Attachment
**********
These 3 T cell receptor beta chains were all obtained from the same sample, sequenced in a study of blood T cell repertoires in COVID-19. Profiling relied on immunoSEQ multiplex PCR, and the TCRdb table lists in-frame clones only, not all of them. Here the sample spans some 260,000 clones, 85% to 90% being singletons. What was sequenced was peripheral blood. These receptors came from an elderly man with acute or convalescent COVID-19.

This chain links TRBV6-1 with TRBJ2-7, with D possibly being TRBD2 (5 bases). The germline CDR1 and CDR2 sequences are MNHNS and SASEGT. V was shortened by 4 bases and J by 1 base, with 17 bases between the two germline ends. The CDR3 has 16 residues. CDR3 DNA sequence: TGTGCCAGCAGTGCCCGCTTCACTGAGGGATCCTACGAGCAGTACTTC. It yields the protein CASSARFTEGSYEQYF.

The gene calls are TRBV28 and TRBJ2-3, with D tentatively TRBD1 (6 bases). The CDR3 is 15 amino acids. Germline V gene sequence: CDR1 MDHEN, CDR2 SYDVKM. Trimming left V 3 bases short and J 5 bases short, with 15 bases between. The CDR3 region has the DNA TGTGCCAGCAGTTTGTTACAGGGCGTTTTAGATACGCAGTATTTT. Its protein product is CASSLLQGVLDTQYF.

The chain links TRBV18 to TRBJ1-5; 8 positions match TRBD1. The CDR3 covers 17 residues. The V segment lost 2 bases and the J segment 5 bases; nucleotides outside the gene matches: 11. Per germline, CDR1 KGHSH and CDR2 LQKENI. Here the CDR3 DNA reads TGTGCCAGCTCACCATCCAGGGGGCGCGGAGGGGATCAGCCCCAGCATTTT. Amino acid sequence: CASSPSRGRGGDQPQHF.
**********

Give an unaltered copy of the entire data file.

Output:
These 3 T cell receptor beta chains were all obtained from the same sample, sequenced in a study of blood T cell repertoires in COVID-19. Profiling relied on immunoSEQ multiplex PCR, and the TCRdb table lists in-frame clones only, not all of them. Here the sample spans some 260,000 clones, 85% to 90% being singletons. What was sequenced was peripheral blood. These receptors came from an elderly man with acute or convalescent COVID-19.

This chain links TRBV6-1 with TRBJ2-7, with D possibly being TRBD2 (5 bases). The germline CDR1 and CDR2 sequences are MNHNS and SASEGT. V was shortened by 4 bases and J by 1 base, with 17 bases between the two germline ends. The CDR3 has 16 residues. CDR3 DNA sequence: TGTGCCAGCAGTGCCCGCTTCACTGAGGGATCCTACGAGCAGTACTTC. It yields the protein CASSARFTEGSYEQYF.

The gene calls are TRBV28 and TRBJ2-3, with D tentatively TRBD1 (6 bases). The CDR3 is 15 amino acids. Germline V gene sequence: CDR1 MDHEN, CDR2 SYDVKM. Trimming left V 3 bases short and J 5 bases short, with 15 bases between. The CDR3 region has the DNA TGTGCCAGCAGTTTGTTACAGGGCGTTTTAGATACGCAGTATTTT. Its protein product is CASSLLQGVLDTQYF.

The chain links TRBV18 to TRBJ1-5; 8 positions match TRBD1. The CDR3 covers 17 residues. The V segment lost 2 bases and the J segment 5 bases; nucleotides outside the gene matches: 11. Per germline, CDR1 KGHSH and CDR2 LQKENI. Here the CDR3 DNA reads TGTGCCAGCTCACCATCCAGGGGGCGCGGAGGGGATCAGCCCCAGCATTTT. Amino acid sequence: CASSPSRGRGGDQPQHF.